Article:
Speakers’ speaker, John Childers, talks about the three ways we represent ourselves when we speak publicly. The first way, he says, is to present ourselves as the Expert. This usually means we’ve been in our field for a while and we have amassed a body of knowledge and experience from which to speak and teach. This is the role most people think of when they think about a public speaker.
When I first considered public speaking as a profession, I immediately discounted myself on the thought I was not an expert at speaking about God or spiritual matters. I had 16 years of web design and online marketing experience and if you had asked me to teach a full day seminar on that subject, I could have gotten up, formulated the curriculum and delivered a workshop right there on the spot. After 16 years in that industry, I could speak easily about web design, content management systems, search engine marketing, and optimization. But to hold a 20-minute lecture on God and matters of the spirit? I didn’t feel terribly well-equipped, even though I was fairly comfortable in my relationship with God.
Fortunately, “Expert” is only one of the three roles John discusses.
The next way is to present yourself and your message through the Reporter. The Reporter–just as it sounds–studies other sources of information and inspiration and reports out on them. I am speaking to you now primarily through the Reporter role. Upon studying John Childers’ material, something resonated with me and now I am bringing that material to you in the hope it will help you in your own life. It is my desire you will be able to connect with what I’m saying and use it to find your own voice (if you’re in the process of discovering it, as I imagine I will always be.)
By being a Reporter, you shine the light on someone else’s work, giving credit where credit is due while bringing a deeper level of substance and credibility to your own message (providing you’ve chosen your source well.) Additionally, you remove some of the burdens of having to “know it all” and you share that mantle with your sources. Don’t feel like you’re an expert on something? Share the spotlight with someone you feel has something expert to say and bring that value to your audience.
The third role in speaking is that of the Student. When you speak as a Student, you place yourself at the same level as everyone else around you. You share your experience and your ideas, but you do so in a very open, humble way. This role is less used to lead your listeners to a particular conclusion or insight, and more to share, intimate and normalize. When you approach as a Student, you say to your audience, “Hey, I’m making my way, just like you. Here is what I’ve seen.” I feel the Student role is, by far, the most intimate of the roles we take on.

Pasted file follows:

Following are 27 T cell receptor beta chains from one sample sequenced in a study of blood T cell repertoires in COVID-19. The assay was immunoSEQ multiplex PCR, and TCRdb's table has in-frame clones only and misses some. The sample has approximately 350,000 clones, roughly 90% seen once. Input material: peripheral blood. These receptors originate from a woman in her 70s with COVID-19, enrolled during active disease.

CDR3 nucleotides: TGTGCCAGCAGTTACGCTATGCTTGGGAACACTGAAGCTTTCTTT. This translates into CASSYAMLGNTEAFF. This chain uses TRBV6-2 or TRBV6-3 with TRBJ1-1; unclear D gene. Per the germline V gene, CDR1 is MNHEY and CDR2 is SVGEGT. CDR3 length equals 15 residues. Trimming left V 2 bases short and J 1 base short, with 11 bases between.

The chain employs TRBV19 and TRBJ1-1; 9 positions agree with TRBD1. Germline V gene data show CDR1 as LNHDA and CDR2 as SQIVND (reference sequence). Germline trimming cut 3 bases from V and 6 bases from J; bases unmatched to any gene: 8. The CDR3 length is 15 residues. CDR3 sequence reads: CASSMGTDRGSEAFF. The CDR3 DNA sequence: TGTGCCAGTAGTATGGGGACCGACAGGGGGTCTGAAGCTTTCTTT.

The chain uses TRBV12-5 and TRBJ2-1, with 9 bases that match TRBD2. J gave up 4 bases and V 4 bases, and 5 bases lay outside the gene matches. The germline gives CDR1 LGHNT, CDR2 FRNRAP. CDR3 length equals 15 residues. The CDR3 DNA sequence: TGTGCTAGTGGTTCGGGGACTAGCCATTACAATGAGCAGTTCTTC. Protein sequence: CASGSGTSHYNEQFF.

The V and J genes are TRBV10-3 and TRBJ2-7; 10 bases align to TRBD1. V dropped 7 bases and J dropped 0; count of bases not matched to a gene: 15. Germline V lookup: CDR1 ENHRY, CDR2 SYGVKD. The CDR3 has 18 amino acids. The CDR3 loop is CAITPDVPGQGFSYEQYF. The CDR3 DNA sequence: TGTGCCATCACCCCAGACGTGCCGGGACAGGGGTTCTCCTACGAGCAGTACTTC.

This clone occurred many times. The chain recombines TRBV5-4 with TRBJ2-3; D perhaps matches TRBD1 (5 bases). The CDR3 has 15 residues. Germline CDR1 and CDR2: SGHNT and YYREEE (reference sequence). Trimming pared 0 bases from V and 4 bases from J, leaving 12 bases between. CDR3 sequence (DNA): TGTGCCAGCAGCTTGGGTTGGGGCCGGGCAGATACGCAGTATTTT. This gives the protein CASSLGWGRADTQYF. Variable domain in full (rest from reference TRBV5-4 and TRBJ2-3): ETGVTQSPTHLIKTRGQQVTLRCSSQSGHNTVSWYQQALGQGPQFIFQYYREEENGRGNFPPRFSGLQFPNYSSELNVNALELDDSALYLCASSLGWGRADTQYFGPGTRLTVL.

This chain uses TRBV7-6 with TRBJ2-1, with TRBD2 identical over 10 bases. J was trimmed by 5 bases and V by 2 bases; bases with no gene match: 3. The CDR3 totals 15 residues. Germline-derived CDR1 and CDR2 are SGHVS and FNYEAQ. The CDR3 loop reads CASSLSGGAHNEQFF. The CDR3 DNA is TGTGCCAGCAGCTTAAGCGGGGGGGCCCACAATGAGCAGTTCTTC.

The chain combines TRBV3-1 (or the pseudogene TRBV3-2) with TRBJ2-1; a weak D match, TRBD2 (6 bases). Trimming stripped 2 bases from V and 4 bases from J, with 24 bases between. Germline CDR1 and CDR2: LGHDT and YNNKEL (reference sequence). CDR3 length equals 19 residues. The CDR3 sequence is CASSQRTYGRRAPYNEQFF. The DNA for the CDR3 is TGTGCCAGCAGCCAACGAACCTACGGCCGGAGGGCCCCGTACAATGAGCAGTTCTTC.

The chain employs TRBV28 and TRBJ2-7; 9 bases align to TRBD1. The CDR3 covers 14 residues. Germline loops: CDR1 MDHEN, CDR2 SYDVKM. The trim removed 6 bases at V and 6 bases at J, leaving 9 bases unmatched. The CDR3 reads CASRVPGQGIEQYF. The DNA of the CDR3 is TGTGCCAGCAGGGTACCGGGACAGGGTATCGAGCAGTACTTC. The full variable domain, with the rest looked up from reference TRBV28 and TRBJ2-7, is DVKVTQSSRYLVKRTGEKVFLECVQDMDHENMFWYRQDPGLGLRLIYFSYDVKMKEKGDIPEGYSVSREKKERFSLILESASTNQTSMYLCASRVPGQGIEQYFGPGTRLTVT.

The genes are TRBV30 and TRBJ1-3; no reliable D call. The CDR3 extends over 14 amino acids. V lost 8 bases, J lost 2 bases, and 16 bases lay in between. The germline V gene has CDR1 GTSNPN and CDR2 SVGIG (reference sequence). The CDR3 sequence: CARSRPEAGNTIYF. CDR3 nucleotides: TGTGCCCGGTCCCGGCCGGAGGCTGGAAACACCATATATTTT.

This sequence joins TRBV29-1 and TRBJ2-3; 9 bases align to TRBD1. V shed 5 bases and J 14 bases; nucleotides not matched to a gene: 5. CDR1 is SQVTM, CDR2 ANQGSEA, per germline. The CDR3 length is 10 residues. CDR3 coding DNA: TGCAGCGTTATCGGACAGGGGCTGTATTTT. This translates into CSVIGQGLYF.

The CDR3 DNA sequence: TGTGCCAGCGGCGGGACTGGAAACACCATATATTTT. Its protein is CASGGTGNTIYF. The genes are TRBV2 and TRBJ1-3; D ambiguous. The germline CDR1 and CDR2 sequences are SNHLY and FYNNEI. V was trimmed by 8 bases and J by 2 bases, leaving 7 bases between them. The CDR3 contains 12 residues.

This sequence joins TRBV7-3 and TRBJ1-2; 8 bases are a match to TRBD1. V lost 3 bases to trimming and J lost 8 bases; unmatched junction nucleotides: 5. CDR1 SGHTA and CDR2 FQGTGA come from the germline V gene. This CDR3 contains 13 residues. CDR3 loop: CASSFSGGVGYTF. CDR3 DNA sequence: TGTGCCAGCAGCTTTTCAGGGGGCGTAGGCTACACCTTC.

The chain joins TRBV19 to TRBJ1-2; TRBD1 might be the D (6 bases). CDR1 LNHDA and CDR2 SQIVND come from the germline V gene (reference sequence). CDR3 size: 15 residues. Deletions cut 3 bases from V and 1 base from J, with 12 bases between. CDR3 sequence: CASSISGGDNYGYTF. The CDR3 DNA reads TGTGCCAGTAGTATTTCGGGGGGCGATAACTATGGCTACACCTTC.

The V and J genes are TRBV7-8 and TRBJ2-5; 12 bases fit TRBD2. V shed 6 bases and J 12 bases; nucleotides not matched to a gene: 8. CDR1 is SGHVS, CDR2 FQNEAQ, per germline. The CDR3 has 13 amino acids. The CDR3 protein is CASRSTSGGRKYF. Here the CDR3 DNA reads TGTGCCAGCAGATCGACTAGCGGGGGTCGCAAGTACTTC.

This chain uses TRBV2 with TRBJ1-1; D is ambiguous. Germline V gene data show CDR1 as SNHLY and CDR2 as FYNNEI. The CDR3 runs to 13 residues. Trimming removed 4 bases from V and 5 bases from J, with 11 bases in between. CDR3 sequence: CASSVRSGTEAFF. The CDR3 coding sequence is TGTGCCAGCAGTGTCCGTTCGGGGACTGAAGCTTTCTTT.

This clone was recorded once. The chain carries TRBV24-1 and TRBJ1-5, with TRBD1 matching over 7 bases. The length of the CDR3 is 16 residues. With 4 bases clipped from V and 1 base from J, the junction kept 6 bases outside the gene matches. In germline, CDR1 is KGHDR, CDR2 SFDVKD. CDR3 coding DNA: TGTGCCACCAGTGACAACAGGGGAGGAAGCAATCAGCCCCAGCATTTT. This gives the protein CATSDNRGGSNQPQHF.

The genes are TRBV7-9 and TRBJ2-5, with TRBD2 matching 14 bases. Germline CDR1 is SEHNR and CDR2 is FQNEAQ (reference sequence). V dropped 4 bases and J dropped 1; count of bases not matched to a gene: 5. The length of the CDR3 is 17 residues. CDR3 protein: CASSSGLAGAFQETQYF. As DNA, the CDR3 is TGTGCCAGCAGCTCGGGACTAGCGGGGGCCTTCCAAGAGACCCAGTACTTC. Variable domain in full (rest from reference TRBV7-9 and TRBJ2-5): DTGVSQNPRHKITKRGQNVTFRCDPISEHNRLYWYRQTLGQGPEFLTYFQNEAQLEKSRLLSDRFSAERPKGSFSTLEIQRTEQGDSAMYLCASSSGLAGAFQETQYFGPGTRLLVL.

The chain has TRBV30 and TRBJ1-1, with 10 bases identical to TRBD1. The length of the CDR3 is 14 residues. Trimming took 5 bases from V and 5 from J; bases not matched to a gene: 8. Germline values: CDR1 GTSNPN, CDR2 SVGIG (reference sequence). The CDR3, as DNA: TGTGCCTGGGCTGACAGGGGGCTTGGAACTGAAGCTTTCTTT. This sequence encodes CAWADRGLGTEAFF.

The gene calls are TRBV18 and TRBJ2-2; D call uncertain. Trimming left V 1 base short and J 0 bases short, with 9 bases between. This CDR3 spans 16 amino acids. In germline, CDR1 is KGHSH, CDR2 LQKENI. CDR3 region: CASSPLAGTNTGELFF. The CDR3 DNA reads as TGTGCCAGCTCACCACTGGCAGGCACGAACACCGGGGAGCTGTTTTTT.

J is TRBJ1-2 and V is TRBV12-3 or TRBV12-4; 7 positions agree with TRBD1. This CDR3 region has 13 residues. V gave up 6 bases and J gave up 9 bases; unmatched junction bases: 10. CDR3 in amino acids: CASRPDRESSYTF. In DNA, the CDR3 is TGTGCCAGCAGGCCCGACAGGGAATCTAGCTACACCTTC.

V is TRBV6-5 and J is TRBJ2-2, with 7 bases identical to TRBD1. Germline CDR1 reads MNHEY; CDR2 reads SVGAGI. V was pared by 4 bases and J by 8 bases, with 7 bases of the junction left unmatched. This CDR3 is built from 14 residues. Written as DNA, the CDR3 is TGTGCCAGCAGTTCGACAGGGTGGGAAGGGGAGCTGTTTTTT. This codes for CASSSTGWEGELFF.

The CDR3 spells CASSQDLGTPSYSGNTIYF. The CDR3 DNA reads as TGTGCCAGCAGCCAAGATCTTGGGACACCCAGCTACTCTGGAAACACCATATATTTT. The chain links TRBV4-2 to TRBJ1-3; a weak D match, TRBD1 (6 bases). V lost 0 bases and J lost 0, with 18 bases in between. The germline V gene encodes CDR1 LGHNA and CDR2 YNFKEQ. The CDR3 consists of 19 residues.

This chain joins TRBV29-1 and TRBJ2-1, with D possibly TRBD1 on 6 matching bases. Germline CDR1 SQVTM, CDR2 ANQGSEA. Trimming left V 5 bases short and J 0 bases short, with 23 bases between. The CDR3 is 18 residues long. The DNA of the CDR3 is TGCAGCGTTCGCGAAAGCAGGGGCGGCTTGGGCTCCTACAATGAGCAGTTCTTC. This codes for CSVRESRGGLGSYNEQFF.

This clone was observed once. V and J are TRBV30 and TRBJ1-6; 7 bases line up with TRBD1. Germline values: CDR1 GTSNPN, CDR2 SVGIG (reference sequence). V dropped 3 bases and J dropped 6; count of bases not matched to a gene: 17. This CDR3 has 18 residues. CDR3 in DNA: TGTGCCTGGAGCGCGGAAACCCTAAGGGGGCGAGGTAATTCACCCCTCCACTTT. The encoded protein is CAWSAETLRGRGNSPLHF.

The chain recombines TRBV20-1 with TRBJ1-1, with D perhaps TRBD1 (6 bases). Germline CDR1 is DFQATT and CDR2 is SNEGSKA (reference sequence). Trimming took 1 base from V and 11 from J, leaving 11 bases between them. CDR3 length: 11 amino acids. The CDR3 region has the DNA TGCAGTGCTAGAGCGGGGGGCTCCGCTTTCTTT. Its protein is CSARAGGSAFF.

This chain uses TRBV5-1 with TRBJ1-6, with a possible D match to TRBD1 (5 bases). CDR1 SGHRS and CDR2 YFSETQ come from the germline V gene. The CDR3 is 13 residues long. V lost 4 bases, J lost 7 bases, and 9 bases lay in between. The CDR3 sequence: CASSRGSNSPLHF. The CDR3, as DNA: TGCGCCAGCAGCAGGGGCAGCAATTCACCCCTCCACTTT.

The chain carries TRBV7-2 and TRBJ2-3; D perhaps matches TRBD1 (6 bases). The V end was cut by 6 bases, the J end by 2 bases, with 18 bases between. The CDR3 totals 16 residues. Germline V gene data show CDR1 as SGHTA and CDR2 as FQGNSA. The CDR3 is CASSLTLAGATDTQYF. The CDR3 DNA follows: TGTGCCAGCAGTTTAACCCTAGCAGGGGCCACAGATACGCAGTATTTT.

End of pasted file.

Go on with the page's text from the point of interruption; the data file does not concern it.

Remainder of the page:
So, there we have it; three roles: Expert, Reporter, and Student.
When you speak, do you pick one role and stay in it? No, not usually. You’ll find most people will move very fluidly from one to the next. We use these roles without thinking, and we do it whether we’re before an audience or having a one-on-one conversation.
When I first learned about these different ways to present our ideas to others, I was relieved. I found it was easier for me to get started presenting spiritual material through the Student role. This allowed me to remove myself from the pressure of the Expert’s spotlight and humbly approach my audience as one of them. I still try to bring that humility to my audience when I talk, as I 1.) am quite aware I don’t know it all, and 2.) I feel the speaker-audience relationship is a sacred thing. You have sought me out or allowed me into your experience for however much time we have together and for that, I am always honored. I love my audiences and I see them as a reflection of myself and I, a mirror back to them. I believe we would not be here, together, if it were not a part of the Divine Plan.
One final thought: I think it’s possible to whittle this list of three roles down into one. It feels like it may be possible–even preferable–to dissolve the Expert and Reporter roles into the Student. After all, if we approach our audience with humility and an earnest intent to serve by bringing value and insight, I believe the natural result of that research, self-analysis, and preparation will organically lend to the easy expression of the Expert and Reporter roles. For me, that originates from working and speaking from the Student.